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Metabonomics Profiling Reveals Biochemical Pathways Associated with Pulmonary Arterial Hypertension in Broiler Chickens
Shao, F.-J.; Ying, Y.-T.; Tan, X.; Zhang, Q.-Y.; Liao, W.-T.
Pulmonary arterial hypertension (PAH) is the major cause of death in fast growing meat-type chickens (broiler chickens). At present, the underlying mechanisms that give rise to PAH are not fully understood. To identify the metabonomics profiles characterizing the process, we conducted a comprehensive gas chromatography-mass spectrometry (GC-MS)-based metabolic profiling of lung tissues from PAH broilers and age-matched controls. PAH was induced by excess salt in drinking water. Medial hypertrophy of pulmonary arteries was present in PAH birds as compared with controls. The metabonomics profiles of lung tissues well distinguished PAH broilers from control subjects. Significant changes in the levels of 41 metabolites were detected in PAH vs normal birds. Aside from the metabolic alterations indicating a status of oxidative stress and inflammation, evidence of reduced cellular uptake of arginine due to increased lysine biosynthesis and of a shift of arginine metabolism to arginase pathway were observed. In addition, PAH birds showed increased biosynthesis of fatty acids, which may be associated with excessive proliferation of vascular cells during pulmonary vascular remodeling. Furthermore, we observed significant changes in pentose phosphate pathway and increased aminomalonic acid in PAH broilers. These results provide additional biochemical insights into the pathogenesis of the PAH. Our data may lead to the development of new strategies to control PAH in broilers. © Copyright 2018 American Chemical Society.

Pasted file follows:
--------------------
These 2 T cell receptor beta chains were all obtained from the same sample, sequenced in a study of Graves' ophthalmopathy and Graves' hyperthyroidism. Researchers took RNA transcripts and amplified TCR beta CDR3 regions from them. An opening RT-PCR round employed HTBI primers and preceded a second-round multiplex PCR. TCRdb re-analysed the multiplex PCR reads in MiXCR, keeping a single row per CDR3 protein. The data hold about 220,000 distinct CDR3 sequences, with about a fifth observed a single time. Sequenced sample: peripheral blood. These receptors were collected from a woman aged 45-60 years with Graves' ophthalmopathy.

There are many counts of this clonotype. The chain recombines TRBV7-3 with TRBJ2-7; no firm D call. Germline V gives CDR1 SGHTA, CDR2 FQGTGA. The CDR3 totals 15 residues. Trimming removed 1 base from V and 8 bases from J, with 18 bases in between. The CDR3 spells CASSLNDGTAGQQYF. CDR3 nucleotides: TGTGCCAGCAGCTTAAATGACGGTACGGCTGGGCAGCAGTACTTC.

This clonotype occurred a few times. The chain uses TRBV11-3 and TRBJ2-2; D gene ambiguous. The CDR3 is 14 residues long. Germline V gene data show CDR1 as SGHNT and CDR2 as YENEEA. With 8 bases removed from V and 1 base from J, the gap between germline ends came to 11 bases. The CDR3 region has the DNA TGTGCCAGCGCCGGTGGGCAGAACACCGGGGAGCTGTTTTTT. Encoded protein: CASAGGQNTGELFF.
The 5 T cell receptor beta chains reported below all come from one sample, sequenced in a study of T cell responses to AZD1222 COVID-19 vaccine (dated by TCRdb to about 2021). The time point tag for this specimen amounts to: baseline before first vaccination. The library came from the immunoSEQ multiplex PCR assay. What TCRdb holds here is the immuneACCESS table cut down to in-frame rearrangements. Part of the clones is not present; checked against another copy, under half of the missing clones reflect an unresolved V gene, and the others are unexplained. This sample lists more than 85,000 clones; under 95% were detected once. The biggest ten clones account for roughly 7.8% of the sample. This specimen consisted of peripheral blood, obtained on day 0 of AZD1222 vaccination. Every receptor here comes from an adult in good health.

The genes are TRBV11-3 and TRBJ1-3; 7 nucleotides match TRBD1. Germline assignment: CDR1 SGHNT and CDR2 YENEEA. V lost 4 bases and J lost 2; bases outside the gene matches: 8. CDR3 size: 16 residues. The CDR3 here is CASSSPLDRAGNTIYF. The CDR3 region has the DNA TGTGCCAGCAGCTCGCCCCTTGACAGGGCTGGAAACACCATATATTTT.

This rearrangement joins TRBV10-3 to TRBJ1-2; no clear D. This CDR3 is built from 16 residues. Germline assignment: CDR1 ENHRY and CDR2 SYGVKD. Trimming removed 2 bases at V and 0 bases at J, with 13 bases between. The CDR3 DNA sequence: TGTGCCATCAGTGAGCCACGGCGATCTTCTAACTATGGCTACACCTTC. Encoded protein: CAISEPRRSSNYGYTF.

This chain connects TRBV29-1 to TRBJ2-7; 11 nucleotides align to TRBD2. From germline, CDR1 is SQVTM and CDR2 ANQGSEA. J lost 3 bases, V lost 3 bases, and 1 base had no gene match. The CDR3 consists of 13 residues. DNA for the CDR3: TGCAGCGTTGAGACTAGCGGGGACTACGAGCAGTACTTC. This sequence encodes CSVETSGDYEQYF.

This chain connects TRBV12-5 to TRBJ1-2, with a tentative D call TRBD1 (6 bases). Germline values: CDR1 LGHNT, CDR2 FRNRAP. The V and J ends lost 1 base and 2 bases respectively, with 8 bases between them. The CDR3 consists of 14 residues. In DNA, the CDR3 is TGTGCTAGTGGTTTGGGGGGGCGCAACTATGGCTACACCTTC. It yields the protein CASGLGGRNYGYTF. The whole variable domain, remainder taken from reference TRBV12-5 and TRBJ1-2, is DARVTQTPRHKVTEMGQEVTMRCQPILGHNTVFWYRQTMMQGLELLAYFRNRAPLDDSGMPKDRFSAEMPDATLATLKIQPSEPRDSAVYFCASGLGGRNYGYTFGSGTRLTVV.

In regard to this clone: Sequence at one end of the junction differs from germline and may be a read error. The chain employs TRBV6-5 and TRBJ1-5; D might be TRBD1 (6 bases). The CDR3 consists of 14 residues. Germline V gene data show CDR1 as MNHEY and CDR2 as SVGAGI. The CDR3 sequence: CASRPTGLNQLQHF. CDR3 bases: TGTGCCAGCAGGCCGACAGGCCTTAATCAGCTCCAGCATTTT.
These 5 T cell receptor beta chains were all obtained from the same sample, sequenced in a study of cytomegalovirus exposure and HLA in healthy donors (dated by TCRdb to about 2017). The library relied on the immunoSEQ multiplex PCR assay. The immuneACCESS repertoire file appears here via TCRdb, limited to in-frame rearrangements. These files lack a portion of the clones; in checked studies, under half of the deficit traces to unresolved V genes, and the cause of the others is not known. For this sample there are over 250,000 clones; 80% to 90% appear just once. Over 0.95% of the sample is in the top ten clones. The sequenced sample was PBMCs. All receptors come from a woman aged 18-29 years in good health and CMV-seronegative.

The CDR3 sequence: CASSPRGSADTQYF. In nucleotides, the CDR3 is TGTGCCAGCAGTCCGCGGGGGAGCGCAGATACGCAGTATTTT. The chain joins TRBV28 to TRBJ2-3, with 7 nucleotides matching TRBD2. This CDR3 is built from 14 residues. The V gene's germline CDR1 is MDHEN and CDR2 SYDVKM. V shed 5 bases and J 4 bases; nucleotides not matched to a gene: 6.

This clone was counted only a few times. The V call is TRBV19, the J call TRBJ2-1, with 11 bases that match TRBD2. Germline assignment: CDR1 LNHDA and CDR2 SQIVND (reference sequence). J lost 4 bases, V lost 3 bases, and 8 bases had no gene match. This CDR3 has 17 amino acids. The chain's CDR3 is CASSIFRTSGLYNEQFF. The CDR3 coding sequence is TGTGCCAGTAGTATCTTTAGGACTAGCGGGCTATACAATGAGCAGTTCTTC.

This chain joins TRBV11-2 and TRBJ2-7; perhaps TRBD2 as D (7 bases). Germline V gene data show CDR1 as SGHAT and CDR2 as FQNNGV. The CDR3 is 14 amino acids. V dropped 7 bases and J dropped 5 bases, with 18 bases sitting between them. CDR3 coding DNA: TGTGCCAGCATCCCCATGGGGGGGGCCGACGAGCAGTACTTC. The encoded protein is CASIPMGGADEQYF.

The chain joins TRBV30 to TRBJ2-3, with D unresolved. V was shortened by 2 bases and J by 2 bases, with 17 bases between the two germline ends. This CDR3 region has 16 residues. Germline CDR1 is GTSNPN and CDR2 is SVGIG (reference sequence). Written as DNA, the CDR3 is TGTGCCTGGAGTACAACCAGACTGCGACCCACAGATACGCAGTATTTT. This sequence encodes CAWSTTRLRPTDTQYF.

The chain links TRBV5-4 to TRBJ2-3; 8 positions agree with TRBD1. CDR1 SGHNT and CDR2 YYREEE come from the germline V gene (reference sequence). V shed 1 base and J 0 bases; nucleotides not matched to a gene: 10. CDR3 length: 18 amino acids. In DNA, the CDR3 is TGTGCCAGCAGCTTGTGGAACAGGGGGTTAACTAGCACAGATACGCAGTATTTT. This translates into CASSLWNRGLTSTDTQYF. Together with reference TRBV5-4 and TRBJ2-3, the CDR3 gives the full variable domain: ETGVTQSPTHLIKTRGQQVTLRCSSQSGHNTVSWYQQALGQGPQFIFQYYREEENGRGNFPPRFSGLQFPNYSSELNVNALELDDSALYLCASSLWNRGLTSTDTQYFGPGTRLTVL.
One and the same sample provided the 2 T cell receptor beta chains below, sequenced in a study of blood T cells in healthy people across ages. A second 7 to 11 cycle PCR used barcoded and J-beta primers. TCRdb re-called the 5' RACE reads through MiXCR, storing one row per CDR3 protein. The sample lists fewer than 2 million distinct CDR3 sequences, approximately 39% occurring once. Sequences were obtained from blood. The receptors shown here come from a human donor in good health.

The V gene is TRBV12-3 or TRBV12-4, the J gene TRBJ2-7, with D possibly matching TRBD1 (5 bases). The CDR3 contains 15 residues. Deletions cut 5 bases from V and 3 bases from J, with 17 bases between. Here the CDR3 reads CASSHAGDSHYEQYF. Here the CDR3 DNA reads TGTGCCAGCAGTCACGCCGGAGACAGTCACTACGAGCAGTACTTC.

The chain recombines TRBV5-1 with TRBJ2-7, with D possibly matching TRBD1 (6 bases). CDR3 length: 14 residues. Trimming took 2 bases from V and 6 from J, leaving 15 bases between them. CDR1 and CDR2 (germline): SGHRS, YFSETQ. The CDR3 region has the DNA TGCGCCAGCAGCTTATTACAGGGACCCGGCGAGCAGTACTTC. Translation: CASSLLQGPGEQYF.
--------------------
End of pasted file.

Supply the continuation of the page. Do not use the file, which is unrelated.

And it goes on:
oxidative stress; nitric oxide; broiler chicken; lung; pentose phosphate pathway; pulmonary arterial hypertension
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